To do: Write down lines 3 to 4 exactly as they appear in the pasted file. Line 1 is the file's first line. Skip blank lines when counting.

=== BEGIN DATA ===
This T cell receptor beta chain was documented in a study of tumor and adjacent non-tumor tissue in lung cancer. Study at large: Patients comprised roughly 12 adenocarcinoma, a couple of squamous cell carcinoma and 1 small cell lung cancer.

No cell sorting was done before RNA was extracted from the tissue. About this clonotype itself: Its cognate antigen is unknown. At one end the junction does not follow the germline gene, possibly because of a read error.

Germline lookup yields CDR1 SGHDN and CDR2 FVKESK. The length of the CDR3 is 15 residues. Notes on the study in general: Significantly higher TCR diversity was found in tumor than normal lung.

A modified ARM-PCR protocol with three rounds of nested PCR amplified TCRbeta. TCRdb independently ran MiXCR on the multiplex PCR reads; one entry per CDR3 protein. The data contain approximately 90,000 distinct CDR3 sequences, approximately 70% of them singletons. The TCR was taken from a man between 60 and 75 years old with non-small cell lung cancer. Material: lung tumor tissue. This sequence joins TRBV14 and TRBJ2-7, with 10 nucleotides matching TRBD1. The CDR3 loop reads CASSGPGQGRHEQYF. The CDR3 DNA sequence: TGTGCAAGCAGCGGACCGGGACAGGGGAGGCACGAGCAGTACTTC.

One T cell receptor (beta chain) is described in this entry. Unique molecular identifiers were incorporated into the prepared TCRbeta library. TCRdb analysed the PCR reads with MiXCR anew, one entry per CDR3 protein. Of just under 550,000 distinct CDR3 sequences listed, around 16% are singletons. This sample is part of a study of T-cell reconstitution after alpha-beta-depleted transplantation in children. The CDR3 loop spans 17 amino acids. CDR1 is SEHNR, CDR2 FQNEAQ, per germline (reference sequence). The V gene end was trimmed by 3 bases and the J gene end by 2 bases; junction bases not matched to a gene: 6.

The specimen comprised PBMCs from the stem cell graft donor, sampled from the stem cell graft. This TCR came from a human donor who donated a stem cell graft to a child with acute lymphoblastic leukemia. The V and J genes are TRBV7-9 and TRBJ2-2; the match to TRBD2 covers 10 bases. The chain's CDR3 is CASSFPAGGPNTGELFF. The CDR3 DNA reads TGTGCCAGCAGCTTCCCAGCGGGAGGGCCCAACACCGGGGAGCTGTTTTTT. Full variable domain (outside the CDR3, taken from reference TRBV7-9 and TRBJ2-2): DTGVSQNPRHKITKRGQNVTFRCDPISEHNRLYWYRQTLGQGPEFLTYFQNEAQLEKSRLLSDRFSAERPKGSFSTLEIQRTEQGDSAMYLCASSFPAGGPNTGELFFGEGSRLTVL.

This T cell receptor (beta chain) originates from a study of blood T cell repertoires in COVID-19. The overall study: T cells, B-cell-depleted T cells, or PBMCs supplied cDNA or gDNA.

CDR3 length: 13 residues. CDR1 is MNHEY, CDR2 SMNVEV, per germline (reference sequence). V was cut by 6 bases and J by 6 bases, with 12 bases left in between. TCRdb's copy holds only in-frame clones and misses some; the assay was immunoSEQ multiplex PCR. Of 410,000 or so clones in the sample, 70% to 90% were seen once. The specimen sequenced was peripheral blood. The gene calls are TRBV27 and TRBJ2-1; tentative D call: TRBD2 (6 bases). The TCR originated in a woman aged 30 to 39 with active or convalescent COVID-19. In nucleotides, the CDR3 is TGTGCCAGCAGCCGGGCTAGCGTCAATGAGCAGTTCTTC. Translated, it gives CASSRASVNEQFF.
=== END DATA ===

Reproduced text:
Germline lookup yields CDR1 SGHDN and CDR2 FVKESK. The length of the CDR3 is 15 residues. Notes on the study in general: Significantly higher TCR diversity was found in tumor than normal lung.

A modified ARM-PCR protocol with three rounds of nested PCR amplified TCRbeta. TCRdb independently ran MiXCR on the multiplex PCR reads; one entry per CDR3 protein. The data contain approximately 90,000 distinct CDR3 sequences, approximately 70% of them singletons. The TCR was taken from a man between 60 and 75 years old with non-small cell lung cancer. Material: lung tumor tissue. This sequence joins TRBV14 and TRBJ2-7, with 10 nucleotides matching TRBD1. The CDR3 loop reads CASSGPGQGRHEQYF. The CDR3 DNA sequence: TGTGCAAGCAGCGGACCGGGACAGGGGAGGCACGAGCAGTACTTC.